Despite missing half of the Arizona League season with a broken foot, Adrianza ranked as the circuit's best middle-infield prospect, thanks to his defensive wizardry and ability to make contact from both sides of the plate. When Triple-A Fresno was thin on infielders for a series at Tucson, he was driven over from Scottsdale and promptly collected three hits. Adrianza has excellent range and plays Gold Glove caliber defense up the middle. Even Omar Vizquel, who was in Arizona while rehabbing his knee, commented on Adrianza's soft hands and accurate arm. A natural righthanded hitter, he has a level swing and balanced approach from either side. He has gap power and doesn't try to just slap and dash his way on base. Something of a late bloomer, Adrianza only recently began adding strength to his lanky frame. He's not as fast as most shortstops, though his excellent instincts and first-step quickness make up for that shortcoming in the field. A full season in low Class A at age 19 should be a good test for Adrianza's skills and durability. Though Emmanuel Burriss had his moments as a rookie last season, Adrianza has a higher ceiling offensively and defensively. Free agent pickup Edgar Renteria figures to be gone by the time Adrianza is ready.
Minor League Top Prospects
The scouting reports on Adrianza remain the same. He has the defensive ability to be a big league shortstop--if he can hit enough. Managers rated him the best defensive shortstop in the league, and for good reason. His above-average range, quick hands and strong arm allow him to make all the plays. He committed just 16 errors in 121 games, none after July 31. Adrianza's average speed plays up on the basepaths because he has good instincts, but he needs to reach base with more consistency. A switch-hitter, he tries to makes up for his slight stature and lack of strength with a big swing that gets too long. He has good strike-zone judgment but gets a little pull-conscious, which leaves him vulnerable to breaking pitches. "He will develop into a good hitter as he matures physically," San Jose manager Brian Harper said. "Physically, he will get stronger. He has a good body to get stronger. He will be very a good hitter. He has the potential to be a star shortstop in the big leagues."
Despite missing more than half the season with a broken foot, Adrianza was one of the AZL's more impressive teenagers. Giants manager Dave Machemer says that the Venezuelan already is capable of playing defensively in the majors. He has terrific instincts, a quick first step, well above-average range and soft hands. Adrianza also impressed Omar Vizquel when Vizquel was in Arizona to rehab an injury. How quickly Adrianza reaches the big leagues depends on his development at the plate. He's a switch-hitter with a smooth stroke and good bat speed. He's an extreme contact hitter who struck out just four times in 55 AZL at-bats, and Machemer believes Adrianza can develop enough power to hit 12-15 homers per year. Adrianza works out with big leaguers in Venezuela during the offseason, so he's not intimidated by advanced competition. When the Giants' Fresno affiliate needed an extra infielder in early July, he headed south after playing in an AZL game that morning and collected three hits that evening in his Triple-A debut.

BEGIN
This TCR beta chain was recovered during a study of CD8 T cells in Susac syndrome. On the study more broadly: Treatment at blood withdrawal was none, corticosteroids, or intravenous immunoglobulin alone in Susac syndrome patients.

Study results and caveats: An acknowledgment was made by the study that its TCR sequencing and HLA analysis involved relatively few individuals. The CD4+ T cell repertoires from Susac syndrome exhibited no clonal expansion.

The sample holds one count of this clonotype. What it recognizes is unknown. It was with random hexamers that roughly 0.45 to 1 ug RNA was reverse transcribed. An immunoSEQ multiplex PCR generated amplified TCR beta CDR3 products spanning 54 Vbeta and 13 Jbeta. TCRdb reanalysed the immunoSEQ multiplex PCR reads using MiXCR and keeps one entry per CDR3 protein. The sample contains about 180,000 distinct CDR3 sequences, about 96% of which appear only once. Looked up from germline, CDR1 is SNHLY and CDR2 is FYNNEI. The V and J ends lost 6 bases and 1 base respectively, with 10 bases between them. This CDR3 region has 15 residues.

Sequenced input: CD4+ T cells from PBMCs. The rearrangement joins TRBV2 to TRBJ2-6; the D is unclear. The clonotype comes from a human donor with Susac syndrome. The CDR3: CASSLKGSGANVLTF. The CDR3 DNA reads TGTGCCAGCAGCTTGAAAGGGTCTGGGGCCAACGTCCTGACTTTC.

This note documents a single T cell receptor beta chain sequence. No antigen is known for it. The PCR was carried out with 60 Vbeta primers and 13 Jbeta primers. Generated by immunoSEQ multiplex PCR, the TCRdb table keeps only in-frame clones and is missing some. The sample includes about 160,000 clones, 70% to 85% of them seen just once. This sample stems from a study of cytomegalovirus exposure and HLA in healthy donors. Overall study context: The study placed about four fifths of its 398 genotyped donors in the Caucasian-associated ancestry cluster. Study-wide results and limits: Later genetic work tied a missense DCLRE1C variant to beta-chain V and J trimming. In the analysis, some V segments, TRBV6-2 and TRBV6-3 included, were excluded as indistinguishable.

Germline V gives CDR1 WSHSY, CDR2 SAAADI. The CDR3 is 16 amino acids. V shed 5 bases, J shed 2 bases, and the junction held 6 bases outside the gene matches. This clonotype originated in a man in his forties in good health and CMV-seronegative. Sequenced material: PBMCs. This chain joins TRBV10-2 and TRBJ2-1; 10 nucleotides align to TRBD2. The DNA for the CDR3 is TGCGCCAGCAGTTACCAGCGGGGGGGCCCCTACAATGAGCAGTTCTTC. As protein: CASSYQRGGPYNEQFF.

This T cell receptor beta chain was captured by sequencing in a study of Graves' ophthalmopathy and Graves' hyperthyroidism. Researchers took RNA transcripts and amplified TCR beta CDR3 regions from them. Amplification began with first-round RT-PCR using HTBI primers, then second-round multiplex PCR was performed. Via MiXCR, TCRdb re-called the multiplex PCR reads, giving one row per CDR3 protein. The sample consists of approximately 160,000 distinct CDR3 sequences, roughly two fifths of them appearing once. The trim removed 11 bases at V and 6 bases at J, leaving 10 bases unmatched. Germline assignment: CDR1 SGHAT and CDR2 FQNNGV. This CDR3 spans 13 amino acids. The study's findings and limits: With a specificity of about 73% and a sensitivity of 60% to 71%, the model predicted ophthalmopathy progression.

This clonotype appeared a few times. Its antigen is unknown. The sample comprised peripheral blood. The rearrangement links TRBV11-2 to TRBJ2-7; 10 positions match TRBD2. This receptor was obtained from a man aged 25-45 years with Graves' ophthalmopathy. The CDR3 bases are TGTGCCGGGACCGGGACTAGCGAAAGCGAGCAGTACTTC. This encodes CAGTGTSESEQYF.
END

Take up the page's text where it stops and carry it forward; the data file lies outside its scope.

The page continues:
Best Tools List
- Rated Best Defensive Infielder in the San Francisco Giants in 2014
- Rated Best Defensive Infielder in the San Francisco Giants in 2013
- Rated Best Defensive Infielder in the San Francisco Giants in 2012
- Rated Best Defensive Infielder in the San Francisco Giants in 2011
- Rated Best Defensive SS in the California League in 2010
Background: Adrianza turned a tough 2011 season into a positive. He needed surgery after tearing a left thumb ligament while sliding into a base toward the end of spring training. He didn't take the field until mid-May and hit worse at low Class A Augusta than he had in 2009. He fared better once he got to San Jose, hitting .300/.375/.470 after batting .256/.333/.348 there in 2010. Scouting Report: There never has been any doubt that Adrianza can be a star defender with his plus range, superbly soft hands, ultra-quick transfer and accurate arm. His bat continues to be the question, even after his career-best performance. Adrianza needs to add strength, though he doesn't get the lumber knocked out of his hands. He can turn around a fastball from his natural right side but lengthens his swing from the left, where he tries to rotate and cheat on pitches on the inner half of the plate. He draws his share of walks but needs to make more contact considering his lack of power. He's an average runner with smarts on the basepaths and a quick first step. The Future: With another plus defender, Brandon Crawford, ahead of him in organization, Adrianza will need to progress quickly at Double-A in 2012 carve out a place as an everyday player in majors. Otherwise, he'll end up as a defense-first utilityman.